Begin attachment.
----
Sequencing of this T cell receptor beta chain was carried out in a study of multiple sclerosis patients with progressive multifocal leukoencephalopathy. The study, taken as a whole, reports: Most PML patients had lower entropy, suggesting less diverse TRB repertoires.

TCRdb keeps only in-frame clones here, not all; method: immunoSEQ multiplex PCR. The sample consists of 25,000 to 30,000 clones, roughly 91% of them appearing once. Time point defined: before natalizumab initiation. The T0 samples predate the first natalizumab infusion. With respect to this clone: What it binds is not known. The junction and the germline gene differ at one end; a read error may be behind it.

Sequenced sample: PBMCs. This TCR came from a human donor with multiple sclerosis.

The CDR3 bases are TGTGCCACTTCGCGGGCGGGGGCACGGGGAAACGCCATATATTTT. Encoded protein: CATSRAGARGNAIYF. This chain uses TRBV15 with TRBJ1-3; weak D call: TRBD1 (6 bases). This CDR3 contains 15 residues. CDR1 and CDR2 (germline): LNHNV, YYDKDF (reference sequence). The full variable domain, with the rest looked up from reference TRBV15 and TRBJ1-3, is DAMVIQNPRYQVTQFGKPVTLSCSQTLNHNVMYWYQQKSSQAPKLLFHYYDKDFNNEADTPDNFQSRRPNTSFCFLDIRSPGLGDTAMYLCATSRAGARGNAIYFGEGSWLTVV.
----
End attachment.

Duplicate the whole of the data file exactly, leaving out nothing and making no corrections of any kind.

Sequencing of this T cell receptor beta chain was carried out in a study of multiple sclerosis patients with progressive multifocal leukoencephalopathy. The study, taken as a whole, reports: Most PML patients had lower entropy, suggesting less diverse TRB repertoires.

TCRdb keeps only in-frame clones here, not all; method: immunoSEQ multiplex PCR. The sample consists of 25,000 to 30,000 clones, roughly 91% of them appearing once. Time point defined: before natalizumab initiation. The T0 samples predate the first natalizumab infusion. With respect to this clone: What it binds is not known. The junction and the germline gene differ at one end; a read error may be behind it.

Sequenced sample: PBMCs. This TCR came from a human donor with multiple sclerosis.

The CDR3 bases are TGTGCCACTTCGCGGGCGGGGGCACGGGGAAACGCCATATATTTT. Encoded protein: CATSRAGARGNAIYF. This chain uses TRBV15 with TRBJ1-3; weak D call: TRBD1 (6 bases). This CDR3 contains 15 residues. CDR1 and CDR2 (germline): LNHNV, YYDKDF (reference sequence). The full variable domain, with the rest looked up from reference TRBV15 and TRBJ1-3, is DAMVIQNPRYQVTQFGKPVTLSCSQTLNHNVMYWYQQKSSQAPKLLFHYYDKDFNNEADTPDNFQSRRPNTSFCFLDIRSPGLGDTAMYLCATSRAGARGNAIYFGEGSWLTVV.